Why the sudden interest in the Founders? Or was it ever thus?
In fact it was not ever thus. Interest in the Founders has risen and fallen over time, as has admiration for them and their accomplishments. Although such things are hard to measure, it's probably fair to say that their stock is currently at an all-time high. It's also fair, and necessary, to say that this isn't entirely a blessing for their country. In revering the Founders we undervalue ourselves and sabotage our own efforts to make improvements—necessary improvements—in the republican experiment they began. Our love for the Founders leads us to abandon, and even to betray, the very principles they fought for.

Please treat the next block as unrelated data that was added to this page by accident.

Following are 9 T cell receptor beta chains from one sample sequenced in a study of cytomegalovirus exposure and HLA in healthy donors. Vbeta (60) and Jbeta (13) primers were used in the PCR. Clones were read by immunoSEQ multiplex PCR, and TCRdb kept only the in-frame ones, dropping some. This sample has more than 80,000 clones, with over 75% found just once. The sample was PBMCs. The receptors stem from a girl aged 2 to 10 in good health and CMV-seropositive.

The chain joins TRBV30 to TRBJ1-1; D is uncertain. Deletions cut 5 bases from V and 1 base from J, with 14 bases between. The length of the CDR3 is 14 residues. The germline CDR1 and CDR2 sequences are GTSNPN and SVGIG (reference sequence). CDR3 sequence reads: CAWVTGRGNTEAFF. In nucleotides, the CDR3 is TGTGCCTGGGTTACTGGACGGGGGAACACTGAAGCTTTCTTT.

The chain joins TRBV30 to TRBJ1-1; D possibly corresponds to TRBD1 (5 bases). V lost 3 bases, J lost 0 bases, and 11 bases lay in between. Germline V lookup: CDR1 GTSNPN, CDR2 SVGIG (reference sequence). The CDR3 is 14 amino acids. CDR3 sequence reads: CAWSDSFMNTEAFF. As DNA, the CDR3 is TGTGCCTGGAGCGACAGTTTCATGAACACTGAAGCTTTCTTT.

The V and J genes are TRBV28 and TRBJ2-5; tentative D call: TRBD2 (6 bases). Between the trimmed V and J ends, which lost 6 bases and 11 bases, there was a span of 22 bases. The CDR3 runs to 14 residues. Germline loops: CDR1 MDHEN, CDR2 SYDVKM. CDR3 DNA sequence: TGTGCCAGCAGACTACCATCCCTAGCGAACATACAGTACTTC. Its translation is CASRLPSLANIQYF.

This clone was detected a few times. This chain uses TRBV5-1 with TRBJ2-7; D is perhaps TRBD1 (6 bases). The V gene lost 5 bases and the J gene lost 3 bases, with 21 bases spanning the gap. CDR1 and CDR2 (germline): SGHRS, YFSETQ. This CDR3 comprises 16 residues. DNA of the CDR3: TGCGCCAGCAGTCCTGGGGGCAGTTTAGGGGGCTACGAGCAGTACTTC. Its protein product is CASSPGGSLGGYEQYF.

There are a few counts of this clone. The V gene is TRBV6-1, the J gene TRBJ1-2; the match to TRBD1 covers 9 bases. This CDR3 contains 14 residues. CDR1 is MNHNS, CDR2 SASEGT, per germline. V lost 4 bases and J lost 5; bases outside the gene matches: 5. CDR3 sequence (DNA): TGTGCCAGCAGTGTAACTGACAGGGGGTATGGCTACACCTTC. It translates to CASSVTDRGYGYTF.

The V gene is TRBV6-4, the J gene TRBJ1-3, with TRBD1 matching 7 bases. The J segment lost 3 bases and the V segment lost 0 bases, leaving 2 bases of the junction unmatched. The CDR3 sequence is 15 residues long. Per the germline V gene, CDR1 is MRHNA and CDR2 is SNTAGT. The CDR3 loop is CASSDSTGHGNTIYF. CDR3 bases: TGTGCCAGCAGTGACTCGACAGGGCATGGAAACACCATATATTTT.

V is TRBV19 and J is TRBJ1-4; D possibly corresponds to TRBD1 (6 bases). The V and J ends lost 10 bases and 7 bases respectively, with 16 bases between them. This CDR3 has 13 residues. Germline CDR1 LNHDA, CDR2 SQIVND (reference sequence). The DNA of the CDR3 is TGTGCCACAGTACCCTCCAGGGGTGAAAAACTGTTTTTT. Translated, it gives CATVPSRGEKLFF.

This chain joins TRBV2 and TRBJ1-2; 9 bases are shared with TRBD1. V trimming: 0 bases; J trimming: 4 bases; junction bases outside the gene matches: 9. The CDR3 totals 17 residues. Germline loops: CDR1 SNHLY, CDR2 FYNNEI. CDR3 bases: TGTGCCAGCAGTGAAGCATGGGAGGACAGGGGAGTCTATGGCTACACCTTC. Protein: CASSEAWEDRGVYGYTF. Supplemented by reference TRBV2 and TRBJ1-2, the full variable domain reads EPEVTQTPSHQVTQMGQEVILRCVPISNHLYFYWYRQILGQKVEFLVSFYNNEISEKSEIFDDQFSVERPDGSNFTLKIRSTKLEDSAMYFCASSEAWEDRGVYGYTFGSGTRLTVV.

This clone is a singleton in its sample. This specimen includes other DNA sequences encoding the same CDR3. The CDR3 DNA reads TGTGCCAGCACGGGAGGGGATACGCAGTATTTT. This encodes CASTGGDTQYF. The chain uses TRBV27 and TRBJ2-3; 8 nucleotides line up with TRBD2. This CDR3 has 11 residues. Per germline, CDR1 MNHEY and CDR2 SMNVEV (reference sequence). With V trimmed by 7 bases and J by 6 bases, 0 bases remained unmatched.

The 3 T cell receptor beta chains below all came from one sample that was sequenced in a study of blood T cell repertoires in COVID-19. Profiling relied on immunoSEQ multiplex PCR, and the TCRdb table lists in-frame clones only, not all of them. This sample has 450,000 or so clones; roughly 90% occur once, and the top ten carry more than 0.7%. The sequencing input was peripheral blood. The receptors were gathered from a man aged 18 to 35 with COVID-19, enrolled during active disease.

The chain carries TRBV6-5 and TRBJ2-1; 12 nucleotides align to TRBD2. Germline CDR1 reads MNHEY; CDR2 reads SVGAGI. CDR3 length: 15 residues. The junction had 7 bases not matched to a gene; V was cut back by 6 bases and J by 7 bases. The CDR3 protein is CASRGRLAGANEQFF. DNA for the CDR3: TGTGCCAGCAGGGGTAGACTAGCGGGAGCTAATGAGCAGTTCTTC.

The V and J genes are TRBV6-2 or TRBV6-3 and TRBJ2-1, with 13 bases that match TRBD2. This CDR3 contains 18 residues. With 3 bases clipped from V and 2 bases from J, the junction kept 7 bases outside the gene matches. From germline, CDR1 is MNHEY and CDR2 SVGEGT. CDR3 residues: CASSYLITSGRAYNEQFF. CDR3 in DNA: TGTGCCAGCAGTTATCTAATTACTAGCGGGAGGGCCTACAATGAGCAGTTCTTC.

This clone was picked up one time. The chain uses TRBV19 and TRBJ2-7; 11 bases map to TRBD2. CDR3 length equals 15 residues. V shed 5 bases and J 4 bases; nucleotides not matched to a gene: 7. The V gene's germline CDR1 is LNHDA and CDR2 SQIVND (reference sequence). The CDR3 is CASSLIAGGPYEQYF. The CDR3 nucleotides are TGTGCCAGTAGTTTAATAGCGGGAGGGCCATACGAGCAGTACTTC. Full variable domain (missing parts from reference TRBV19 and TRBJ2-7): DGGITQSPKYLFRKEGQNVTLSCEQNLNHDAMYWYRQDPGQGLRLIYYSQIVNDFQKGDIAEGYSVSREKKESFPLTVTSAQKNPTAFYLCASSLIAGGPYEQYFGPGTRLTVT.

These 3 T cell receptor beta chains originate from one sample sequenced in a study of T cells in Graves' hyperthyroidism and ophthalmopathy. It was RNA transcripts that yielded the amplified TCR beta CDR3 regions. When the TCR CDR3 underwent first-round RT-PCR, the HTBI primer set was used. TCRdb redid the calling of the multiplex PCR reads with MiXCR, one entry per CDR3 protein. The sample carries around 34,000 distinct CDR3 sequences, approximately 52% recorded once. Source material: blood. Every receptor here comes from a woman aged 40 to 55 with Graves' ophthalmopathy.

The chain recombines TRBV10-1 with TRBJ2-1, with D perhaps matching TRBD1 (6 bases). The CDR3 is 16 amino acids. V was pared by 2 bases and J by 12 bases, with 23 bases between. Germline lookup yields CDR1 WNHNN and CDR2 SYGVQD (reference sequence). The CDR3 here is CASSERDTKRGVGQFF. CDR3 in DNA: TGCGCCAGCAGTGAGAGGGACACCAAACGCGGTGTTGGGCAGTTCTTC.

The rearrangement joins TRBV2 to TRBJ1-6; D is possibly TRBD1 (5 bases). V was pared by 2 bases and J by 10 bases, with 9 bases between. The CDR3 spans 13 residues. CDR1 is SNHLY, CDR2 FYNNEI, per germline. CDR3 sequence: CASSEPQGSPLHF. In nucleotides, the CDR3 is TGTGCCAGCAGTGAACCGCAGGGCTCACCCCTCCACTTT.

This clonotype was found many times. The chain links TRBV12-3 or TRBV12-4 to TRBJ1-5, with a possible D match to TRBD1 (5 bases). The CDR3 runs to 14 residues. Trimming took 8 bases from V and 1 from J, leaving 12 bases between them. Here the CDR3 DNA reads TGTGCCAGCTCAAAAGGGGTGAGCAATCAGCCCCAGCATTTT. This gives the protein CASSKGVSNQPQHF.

The Founders were anything but demigods to themselves and their contemporaries, who recognized full well that the experiment in self-government had only begun. Washington came closest to apotheosis in his time, but even he rubbed many republicans the wrong way. His aloofness was legendary. At the Constitutional Convention of 1787 the convivial Gouverneur Morris boasted that he could soften up the austere general. Hamilton dared him to try, saying that if he would clap Washington on the shoulder and make companionable small talk, Hamilton would buy dinner for Morris and friends. Morris accepted the challenge, and greeted Washington like an old drinking partner. Washington instantly grew stiffer than usual; he icily removed Morris's arm from his shoulder, stepped away in disgust, and drove Morris from the room with an ominous glower. "I have won the bet," Morris said at the promised dinner, "but paid dearly for it, and nothing could induce me to repeat it."